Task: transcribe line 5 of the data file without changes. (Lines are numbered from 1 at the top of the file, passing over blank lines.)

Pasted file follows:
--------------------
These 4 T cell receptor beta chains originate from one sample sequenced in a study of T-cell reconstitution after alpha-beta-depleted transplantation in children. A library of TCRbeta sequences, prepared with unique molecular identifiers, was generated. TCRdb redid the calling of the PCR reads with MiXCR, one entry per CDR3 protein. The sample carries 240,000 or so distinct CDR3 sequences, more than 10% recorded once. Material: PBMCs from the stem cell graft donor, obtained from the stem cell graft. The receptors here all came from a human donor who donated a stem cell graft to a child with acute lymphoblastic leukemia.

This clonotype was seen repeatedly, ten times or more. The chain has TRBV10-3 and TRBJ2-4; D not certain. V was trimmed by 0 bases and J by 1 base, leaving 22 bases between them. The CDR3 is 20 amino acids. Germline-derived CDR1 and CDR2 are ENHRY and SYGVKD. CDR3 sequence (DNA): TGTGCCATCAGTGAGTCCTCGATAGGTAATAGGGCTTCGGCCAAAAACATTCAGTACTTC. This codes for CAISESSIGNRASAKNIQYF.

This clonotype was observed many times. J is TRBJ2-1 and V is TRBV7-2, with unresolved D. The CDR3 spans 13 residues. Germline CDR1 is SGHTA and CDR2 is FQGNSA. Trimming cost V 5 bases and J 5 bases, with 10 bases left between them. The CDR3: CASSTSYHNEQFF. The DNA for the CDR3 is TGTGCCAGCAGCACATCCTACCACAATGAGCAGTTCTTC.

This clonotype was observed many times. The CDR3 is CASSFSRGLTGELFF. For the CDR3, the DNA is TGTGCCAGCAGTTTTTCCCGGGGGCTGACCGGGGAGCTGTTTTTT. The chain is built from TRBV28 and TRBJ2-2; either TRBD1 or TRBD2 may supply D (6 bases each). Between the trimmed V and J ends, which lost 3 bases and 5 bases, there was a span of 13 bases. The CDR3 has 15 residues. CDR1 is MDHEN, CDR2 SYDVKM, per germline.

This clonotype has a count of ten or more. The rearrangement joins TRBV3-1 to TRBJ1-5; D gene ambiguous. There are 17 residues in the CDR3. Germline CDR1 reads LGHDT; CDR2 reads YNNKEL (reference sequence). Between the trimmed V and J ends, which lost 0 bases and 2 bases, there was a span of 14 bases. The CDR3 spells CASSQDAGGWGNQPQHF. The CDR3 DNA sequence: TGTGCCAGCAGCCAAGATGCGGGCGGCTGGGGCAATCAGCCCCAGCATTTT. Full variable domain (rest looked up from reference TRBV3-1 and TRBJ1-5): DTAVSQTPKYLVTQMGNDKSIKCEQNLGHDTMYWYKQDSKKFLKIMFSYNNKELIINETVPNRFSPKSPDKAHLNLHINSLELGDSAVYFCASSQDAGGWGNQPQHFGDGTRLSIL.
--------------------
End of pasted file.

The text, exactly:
This clonotype has a count of ten or more. The rearrangement joins TRBV3-1 to TRBJ1-5; D gene ambiguous. There are 17 residues in the CDR3. Germline CDR1 reads LGHDT; CDR2 reads YNNKEL (reference sequence). Between the trimmed V and J ends, which lost 0 bases and 2 bases, there was a span of 14 bases. The CDR3 spells CASSQDAGGWGNQPQHF. The CDR3 DNA sequence: TGTGCCAGCAGCCAAGATGCGGGCGGCTGGGGCAATCAGCCCCAGCATTTT. Full variable domain (rest looked up from reference TRBV3-1 and TRBJ1-5): DTAVSQTPKYLVTQMGNDKSIKCEQNLGHDTMYWYKQDSKKFLKIMFSYNNKELIINETVPNRFSPKSPDKAHLNLHINSLELGDSAVYFCASSQDAGGWGNQPQHFGDGTRLSIL.